August 22nd, 2019

Now Available on Netflix and Nominated for Best Picture

Roma: ***1/2

It’s pretty ridiculous when I hear someone being accused of being racist against Mexicans.

There is no conceivable way to be racist against Mexicans. Mexican is a nationality, not a race. Racism against Mexicans is as absurd as racism against Americans.

This conversation underscores the awkward fact that Americans know virtually nothing about the country of Mexico. An educated American is bound to know something about the history and culture of the UK and France, and probably even a little bit about Germany and Russia. But a perfectly respectable educated American might know bupkis about our neighbor to the south.

Mexico is a diverse country of 130 million people. There are millions of Native Mexicans who are the direct descendants of the Aztecs, Mayans, and other indigenous groups. There are millions of Spanish Mexicans who are more lily white than I am. Did you know that there are nearly half a million ethnically Arab Mexicans (mostly Lebanese Christians)? I’m guessing those who call Mexican a race do not.

“Roma” is not a four star classic and I don’t know why it is a front-runner for Best Picture.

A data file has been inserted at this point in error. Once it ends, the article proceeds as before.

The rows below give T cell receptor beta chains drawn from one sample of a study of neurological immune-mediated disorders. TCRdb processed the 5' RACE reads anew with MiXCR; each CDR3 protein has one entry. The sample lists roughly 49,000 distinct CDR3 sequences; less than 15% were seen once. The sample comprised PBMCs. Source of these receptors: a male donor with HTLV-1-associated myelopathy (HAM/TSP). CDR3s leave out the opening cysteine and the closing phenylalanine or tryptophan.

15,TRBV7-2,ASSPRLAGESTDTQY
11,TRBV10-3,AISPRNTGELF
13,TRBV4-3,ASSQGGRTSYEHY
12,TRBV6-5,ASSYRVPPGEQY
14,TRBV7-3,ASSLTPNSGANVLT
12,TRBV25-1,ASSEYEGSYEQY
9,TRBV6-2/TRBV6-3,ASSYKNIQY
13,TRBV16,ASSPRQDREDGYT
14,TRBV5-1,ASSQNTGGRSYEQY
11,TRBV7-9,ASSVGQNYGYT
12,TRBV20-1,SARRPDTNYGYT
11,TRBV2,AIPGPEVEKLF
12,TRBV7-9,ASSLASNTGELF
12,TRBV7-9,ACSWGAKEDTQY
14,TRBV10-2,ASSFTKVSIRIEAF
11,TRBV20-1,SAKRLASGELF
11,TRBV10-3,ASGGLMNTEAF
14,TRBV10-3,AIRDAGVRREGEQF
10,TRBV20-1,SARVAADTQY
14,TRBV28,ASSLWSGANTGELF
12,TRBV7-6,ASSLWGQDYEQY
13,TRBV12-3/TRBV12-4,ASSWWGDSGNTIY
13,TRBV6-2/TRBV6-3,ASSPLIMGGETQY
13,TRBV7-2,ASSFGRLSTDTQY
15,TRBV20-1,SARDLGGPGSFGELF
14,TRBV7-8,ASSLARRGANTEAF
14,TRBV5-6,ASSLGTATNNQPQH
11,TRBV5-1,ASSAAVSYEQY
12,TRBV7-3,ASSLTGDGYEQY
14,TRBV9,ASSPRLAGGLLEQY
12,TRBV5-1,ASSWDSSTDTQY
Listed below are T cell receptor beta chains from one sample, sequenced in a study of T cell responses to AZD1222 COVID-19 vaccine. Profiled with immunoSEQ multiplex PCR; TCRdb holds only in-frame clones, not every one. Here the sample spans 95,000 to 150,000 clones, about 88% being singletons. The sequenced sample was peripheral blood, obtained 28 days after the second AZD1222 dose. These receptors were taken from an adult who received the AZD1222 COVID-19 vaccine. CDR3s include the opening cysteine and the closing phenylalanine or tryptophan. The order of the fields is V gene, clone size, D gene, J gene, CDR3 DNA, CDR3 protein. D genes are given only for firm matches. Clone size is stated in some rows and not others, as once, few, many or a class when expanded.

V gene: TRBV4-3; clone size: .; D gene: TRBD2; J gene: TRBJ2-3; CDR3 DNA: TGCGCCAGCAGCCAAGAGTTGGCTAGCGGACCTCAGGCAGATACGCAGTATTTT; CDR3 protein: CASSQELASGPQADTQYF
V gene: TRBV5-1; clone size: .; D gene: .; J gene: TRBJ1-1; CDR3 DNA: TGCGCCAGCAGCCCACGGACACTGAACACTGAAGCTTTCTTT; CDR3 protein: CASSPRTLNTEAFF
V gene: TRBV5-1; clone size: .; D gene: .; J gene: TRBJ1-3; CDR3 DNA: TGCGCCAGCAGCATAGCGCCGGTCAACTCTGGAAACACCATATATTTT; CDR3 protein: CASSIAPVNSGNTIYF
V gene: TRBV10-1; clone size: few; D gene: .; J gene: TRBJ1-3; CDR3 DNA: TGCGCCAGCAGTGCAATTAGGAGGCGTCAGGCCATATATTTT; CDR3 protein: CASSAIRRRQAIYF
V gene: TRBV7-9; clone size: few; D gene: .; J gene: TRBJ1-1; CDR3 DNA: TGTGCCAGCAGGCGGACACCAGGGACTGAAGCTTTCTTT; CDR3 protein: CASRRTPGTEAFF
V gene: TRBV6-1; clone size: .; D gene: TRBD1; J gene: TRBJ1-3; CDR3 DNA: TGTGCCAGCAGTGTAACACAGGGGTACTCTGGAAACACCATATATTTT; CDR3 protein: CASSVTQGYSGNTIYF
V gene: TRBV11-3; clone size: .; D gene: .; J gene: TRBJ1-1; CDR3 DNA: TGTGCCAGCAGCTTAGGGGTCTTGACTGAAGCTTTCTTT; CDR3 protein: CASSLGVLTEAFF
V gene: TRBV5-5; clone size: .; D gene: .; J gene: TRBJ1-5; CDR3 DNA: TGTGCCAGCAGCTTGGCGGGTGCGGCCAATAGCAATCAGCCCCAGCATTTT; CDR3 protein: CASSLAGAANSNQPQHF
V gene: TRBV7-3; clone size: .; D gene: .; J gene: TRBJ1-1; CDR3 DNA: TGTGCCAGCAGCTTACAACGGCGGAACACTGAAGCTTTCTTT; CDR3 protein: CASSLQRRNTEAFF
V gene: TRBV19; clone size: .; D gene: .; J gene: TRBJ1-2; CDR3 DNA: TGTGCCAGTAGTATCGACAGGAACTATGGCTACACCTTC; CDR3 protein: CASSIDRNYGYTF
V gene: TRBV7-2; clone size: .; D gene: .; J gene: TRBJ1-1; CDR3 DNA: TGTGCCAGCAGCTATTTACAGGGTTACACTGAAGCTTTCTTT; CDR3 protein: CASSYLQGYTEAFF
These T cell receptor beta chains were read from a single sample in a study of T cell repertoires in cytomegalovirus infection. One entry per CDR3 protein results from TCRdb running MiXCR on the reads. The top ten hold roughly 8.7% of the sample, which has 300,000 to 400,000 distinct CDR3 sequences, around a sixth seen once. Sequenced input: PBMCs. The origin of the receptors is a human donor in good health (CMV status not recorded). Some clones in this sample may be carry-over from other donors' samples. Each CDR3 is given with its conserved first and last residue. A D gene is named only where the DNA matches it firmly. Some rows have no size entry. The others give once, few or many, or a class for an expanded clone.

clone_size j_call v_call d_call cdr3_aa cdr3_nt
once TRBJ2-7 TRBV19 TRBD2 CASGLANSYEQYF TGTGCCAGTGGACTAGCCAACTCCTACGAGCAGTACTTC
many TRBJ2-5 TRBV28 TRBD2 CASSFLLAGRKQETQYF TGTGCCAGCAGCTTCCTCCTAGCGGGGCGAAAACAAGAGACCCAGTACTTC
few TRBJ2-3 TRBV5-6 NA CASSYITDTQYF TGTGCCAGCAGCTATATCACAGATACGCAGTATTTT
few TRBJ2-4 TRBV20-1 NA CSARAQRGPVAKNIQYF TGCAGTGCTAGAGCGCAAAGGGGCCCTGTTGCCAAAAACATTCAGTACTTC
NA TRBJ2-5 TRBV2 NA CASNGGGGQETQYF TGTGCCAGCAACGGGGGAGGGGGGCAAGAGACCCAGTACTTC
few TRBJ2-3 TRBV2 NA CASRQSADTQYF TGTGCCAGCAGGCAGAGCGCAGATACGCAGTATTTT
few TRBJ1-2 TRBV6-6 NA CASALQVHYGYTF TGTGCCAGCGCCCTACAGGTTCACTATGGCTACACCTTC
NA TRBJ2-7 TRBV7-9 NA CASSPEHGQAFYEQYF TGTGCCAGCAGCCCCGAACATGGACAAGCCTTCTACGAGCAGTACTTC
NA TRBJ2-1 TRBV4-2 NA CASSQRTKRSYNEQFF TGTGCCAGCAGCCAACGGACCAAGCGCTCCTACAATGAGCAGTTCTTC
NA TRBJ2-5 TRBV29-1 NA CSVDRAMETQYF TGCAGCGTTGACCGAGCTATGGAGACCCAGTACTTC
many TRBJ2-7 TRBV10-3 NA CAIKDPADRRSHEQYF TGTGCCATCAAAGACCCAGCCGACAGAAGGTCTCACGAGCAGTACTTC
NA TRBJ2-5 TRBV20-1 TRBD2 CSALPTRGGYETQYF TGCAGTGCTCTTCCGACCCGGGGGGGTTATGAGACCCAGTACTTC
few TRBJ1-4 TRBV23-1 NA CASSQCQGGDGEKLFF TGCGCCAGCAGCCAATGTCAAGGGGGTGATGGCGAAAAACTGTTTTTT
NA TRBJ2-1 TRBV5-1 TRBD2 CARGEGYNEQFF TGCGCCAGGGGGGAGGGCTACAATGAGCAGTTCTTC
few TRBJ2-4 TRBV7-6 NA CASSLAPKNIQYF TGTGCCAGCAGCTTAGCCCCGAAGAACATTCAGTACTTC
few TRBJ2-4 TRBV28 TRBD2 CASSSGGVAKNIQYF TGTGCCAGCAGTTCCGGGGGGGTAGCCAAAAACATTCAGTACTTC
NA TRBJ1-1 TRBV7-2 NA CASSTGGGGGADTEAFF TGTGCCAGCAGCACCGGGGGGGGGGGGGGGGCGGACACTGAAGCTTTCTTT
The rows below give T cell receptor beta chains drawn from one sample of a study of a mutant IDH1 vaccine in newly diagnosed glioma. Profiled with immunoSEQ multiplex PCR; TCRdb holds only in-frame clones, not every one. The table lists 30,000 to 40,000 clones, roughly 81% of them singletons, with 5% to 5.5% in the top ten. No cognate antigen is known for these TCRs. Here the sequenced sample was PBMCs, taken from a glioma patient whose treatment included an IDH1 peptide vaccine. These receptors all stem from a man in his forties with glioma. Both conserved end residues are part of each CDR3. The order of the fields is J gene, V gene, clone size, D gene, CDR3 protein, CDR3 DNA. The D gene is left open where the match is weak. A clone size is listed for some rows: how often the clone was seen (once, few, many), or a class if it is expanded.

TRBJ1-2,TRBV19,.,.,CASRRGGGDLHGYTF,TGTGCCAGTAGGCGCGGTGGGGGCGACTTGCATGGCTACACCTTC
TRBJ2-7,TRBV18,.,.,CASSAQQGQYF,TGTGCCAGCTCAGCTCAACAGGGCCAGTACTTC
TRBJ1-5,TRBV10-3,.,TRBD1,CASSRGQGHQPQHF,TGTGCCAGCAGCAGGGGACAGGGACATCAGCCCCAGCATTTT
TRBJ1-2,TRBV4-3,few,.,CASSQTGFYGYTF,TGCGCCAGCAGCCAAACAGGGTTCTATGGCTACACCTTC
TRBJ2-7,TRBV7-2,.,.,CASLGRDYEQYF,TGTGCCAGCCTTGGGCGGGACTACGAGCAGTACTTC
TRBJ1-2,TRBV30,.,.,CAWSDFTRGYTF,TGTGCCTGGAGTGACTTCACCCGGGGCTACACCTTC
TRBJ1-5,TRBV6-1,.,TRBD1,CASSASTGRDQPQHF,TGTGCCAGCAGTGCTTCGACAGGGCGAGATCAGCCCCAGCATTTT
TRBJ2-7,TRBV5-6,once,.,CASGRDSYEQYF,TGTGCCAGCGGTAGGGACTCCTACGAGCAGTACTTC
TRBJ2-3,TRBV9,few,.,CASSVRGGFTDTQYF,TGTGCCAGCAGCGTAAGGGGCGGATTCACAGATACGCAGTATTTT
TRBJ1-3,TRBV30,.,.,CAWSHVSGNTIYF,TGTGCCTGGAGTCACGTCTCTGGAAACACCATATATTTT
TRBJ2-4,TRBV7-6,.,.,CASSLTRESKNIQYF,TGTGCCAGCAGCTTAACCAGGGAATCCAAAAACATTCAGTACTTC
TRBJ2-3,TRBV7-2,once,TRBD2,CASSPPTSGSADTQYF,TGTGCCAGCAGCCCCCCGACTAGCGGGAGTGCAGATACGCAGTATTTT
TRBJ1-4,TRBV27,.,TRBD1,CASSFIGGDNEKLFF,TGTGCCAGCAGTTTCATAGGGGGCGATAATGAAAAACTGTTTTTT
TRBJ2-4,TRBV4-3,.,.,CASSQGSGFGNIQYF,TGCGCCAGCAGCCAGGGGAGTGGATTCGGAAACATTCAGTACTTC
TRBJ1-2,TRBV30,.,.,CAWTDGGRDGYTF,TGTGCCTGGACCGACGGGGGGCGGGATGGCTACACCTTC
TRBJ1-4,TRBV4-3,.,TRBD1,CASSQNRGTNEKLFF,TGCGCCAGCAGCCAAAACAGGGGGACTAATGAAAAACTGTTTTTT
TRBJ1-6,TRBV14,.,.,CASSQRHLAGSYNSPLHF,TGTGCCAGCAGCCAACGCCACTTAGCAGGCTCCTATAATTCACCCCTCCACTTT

I strongly recommend it, however, because it is a wonderfully educational snapshot of Mexico – a country that we all know way too little about.

The title refers to the ritzy, mostly white neighborhood in Mexico City where the characters live. “Roma” follows one tumultuous year in the life of a white upper middle class family.

Director Alfonso Cuarón takes us back to the Mexico City of his youth in 1971. It’s a society very much like ours. The lead characters live in luxury and chat about NFL football and beach vacations. Meanwhile, their indigenous housekeeper Cleo does the dirty work with a quiet smile. She lives in their modern world but doesn’t share in its freedom or opportunity.

The characters’ peaceful lives are shattered by two awful outside events. The Cold War is raging. In Mexico, the Cold War was a lot hotter than in the US. Student activists, frustrated peasants, and Marxist guerillas were demanding change. Meanwhile, government soldiers and ruthless paramilitary militias were not afraid to bust some heads to maintain order.

Even worse than the violence, however, are the men. The two lead male characters are completely uncaring and undependable. Some people view “Roma” as a love letter to Mexico. It can also be seen as a sincere warning to women to stay single and celibate.

Cleo exhibits almost superhuman patience and poise and the family loves her for it. But they never respect her or view her as human in the same way as they are.

The film’s most telling scene is when the family matriarch is checking Cleo into the hospital. The nurse asks for Cleo’s full name and date of birth. To her embarrassment, the matriarch discovers that she hardly knows anything about the woman who has been living in her house for a decade.

Then – as now – there is no racism against Mexicans. There’s just the usual dehumanization, commoditization, and exploitation of non-white and indigenous peoples by rich white folks. That’s 

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